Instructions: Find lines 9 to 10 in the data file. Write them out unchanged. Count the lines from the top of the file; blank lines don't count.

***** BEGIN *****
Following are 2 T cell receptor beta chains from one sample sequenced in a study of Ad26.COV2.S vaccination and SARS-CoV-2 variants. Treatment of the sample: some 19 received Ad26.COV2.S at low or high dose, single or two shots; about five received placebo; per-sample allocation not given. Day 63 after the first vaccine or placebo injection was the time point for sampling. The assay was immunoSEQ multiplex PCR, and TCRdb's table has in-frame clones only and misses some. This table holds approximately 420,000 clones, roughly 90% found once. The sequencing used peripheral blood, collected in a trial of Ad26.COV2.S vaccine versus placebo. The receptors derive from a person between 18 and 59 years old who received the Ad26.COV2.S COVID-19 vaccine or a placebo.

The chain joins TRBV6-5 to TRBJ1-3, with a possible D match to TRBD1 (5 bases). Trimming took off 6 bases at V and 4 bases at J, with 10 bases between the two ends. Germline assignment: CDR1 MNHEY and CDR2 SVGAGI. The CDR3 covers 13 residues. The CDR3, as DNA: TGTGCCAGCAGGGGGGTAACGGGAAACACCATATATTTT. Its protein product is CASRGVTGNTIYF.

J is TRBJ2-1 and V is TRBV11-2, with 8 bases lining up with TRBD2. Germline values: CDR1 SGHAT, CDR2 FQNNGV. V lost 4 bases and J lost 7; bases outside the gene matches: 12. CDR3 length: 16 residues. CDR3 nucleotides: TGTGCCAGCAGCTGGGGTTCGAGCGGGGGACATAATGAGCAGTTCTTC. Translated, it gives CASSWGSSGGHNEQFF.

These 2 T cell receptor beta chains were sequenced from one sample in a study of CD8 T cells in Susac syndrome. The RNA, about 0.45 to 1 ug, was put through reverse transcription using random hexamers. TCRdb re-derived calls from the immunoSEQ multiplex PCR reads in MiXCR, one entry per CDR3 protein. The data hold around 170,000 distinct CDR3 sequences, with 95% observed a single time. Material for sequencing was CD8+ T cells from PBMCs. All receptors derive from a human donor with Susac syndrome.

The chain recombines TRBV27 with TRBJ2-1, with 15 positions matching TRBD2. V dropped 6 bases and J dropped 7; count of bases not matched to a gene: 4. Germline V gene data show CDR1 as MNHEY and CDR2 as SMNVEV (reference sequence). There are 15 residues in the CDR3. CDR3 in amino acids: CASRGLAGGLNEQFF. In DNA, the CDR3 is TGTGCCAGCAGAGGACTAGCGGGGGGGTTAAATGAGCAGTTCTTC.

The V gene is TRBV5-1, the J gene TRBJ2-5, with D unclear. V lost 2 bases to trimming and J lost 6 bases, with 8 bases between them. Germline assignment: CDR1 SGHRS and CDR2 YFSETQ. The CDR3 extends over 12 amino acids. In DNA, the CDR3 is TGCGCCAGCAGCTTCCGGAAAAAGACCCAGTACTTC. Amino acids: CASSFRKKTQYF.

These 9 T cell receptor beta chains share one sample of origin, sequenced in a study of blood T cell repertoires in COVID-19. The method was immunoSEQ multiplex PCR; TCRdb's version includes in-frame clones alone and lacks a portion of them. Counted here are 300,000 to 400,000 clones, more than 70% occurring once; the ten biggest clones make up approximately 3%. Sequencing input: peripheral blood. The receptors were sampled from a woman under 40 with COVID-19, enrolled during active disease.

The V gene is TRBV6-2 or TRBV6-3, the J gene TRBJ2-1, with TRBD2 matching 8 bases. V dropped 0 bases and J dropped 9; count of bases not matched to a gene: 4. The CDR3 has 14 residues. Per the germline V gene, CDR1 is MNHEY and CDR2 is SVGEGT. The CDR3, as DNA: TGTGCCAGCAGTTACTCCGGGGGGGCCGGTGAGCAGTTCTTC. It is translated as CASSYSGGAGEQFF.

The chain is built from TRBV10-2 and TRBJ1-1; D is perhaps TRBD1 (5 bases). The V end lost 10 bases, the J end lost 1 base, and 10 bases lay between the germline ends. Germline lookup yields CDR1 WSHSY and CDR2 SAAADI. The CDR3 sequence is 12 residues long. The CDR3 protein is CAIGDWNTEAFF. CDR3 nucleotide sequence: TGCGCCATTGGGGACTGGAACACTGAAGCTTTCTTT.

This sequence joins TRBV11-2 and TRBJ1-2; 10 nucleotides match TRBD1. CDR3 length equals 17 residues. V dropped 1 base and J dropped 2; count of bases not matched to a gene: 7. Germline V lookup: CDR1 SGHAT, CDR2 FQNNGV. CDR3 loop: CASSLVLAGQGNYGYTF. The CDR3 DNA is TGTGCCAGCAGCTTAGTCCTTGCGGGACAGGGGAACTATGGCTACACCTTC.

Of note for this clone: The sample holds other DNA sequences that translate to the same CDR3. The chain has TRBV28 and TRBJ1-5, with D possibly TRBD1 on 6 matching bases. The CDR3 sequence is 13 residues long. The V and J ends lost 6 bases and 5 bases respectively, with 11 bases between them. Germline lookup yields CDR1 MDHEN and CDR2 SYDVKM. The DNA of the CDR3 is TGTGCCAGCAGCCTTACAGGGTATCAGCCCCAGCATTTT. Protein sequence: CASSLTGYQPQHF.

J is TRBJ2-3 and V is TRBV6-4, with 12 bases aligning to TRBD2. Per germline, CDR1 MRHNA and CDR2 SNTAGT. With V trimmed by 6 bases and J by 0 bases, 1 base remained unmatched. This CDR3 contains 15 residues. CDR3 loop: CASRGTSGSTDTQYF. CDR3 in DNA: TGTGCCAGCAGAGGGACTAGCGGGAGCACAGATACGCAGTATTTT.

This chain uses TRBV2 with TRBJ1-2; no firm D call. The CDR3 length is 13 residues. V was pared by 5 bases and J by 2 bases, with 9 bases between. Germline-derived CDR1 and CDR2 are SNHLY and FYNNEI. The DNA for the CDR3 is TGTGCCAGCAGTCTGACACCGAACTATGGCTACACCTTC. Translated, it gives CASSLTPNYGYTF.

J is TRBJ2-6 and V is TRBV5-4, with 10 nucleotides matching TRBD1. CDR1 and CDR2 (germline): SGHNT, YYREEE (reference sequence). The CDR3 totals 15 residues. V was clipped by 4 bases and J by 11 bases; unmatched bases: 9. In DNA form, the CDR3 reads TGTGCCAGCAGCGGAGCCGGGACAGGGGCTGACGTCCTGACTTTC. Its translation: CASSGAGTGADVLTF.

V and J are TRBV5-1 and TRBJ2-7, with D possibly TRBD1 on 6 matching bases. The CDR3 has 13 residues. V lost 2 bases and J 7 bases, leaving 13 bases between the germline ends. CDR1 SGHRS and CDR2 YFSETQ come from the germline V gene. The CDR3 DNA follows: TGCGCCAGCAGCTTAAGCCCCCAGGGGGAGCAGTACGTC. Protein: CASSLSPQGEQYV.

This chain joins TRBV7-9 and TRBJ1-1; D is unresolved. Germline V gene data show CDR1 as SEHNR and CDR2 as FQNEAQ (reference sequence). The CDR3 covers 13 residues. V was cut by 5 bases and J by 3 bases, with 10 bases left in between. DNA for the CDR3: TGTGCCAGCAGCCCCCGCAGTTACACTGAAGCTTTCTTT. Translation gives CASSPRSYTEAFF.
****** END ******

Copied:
The chain is built from TRBV10-2 and TRBJ1-1; D is perhaps TRBD1 (5 bases). The V end lost 10 bases, the J end lost 1 base, and 10 bases lay between the germline ends. Germline lookup yields CDR1 WSHSY and CDR2 SAAADI. The CDR3 sequence is 12 residues long. The CDR3 protein is CAIGDWNTEAFF. CDR3 nucleotide sequence: TGCGCCATTGGGGACTGGAACACTGAAGCTTTCTTT.

This sequence joins TRBV11-2 and TRBJ1-2; 10 nucleotides match TRBD1. CDR3 length equals 17 residues. V dropped 1 base and J dropped 2; count of bases not matched to a gene: 7. Germline V lookup: CDR1 SGHAT, CDR2 FQNNGV. CDR3 loop: CASSLVLAGQGNYGYTF. The CDR3 DNA is TGTGCCAGCAGCTTAGTCCTTGCGGGACAGGGGAACTATGGCTACACCTTC.